Disability Advocate vs. Disability Attorney: What’s the Difference?

  1. Social Security Claims
  2. Disability Advocate vs. Disability Attorney: What’s the Difference?

The process of applying for Social Security disability benefits is not easy. Many people have trouble filling out the appropriate forms, figuring out what documents to submit, and understanding the application process in general. Furthermore, most initial claims are denied, which means many disabled applicants must face the complex appeals process. For these reasons, a lot of applicants seek help from either a disability advocate or disability attorney. What’s the difference? Here’s what you should know:


Most disability advocates have a college degree, but it is possible to become an advocate with work experience and training that is equivalent to a college degree. Advocates are required to pass an exam on disability regulations and rules to ensure they thoroughly understand the subject. Because the laws constantly change, advocates must also fulfill continuing education requirements.

You cannot become an attorney without obtaining a law degree and passing the state bar exam. Attorneys are also required to complete continuing education requirements to ensure they are familiar with the changes to Social Security rules and regulations. Overall, attorneys must go through more extensive training and complete higher levels of education than advocates.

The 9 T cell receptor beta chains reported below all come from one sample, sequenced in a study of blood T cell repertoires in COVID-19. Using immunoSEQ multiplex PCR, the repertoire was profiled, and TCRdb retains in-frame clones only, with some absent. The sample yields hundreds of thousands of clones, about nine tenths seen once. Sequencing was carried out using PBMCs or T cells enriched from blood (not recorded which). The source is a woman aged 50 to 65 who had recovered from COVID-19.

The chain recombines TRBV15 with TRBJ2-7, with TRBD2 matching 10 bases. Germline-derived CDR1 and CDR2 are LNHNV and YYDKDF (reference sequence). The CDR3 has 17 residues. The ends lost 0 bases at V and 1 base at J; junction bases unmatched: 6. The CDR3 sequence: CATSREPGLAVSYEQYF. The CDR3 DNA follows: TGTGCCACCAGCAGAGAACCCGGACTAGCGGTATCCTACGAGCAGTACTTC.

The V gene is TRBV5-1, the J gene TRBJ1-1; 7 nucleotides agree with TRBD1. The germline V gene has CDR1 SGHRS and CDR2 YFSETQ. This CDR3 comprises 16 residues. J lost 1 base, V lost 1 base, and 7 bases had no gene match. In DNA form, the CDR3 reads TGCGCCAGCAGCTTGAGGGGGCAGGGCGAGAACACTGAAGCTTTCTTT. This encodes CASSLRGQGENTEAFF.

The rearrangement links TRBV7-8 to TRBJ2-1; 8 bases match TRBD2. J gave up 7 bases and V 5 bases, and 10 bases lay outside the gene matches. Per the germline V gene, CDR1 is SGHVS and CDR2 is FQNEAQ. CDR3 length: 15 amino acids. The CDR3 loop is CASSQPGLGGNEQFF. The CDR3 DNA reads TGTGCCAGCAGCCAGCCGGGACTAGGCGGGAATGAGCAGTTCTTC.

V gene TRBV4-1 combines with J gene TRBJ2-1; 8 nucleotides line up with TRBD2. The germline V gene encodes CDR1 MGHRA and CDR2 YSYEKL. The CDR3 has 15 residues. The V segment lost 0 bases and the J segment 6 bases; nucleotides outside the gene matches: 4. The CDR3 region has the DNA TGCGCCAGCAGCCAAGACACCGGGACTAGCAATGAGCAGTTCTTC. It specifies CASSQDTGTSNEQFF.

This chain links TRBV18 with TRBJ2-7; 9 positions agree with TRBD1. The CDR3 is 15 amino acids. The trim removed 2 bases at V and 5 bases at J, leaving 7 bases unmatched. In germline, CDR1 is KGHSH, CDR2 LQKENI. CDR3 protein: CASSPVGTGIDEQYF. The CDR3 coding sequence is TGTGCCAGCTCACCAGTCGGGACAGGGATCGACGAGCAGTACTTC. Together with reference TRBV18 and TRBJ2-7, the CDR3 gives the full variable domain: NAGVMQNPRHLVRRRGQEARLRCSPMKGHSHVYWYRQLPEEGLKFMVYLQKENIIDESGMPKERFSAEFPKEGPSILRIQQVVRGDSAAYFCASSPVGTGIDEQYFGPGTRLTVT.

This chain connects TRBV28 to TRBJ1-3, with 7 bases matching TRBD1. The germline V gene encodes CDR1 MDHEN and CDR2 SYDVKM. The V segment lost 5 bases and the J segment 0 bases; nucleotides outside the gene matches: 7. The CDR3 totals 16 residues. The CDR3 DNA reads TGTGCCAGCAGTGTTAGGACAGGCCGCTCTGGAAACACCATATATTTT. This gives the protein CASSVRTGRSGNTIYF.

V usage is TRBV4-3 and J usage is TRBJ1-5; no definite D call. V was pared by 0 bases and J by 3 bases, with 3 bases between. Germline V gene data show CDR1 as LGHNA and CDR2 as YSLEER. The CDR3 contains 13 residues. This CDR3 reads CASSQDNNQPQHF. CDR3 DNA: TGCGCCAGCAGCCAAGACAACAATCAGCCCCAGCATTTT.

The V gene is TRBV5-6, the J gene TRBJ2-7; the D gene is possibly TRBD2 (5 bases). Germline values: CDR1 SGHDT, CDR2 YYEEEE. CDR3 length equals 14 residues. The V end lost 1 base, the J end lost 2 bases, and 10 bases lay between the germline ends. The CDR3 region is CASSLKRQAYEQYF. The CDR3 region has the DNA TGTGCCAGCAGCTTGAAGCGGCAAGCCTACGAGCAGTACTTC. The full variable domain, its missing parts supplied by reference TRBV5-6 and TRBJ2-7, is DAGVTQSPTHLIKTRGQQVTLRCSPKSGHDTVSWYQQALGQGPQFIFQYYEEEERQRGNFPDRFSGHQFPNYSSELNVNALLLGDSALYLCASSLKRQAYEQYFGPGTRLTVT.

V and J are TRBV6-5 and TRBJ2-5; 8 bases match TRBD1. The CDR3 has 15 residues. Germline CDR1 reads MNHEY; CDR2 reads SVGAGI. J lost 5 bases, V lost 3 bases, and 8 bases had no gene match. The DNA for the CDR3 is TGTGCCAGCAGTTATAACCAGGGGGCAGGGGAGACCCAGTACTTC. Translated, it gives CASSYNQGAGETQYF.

Both advocates and attorneys help applicants with every step in the process of obtaining disability benefits. However, attorneys are trained to craft strong arguments, cross-examine witnesses, interpret laws, and present persuasive cases, whereas advocates are not. Because of this, attorneys typically have more to offer their clients than advocates.

There’s no doubt that an advocate can assist with certain parts of the application process, but an attorney can be your greatest asset in the fight for disability benefits.


You may assume that hiring an attorney would cost far more than hiring an advocate, but that’s not the case. The Social Security Administration (SSA) prohibits advocates and attorneys from charging more than 25% of your back pay or $6,000, whichever is lower. There are some advocates that offer their services for free, but in general, most advocates and attorneys charge their clients the same fees. Since the cost is the same, it’s best to choose an experienced attorney rather than an advocate.

If you need help obtaining Social Security disability benefits, turn to the experienced attorneys at Armstrong & Vaught, P.L.C. right away. Let our attorneys stand by your side and aggressively fight to obtain the benefits you deserve. Call us at (918) 582-2500 or toll-free at (800) 722-8880 or complete the simple form below for a free consultation with a skilled attorney.

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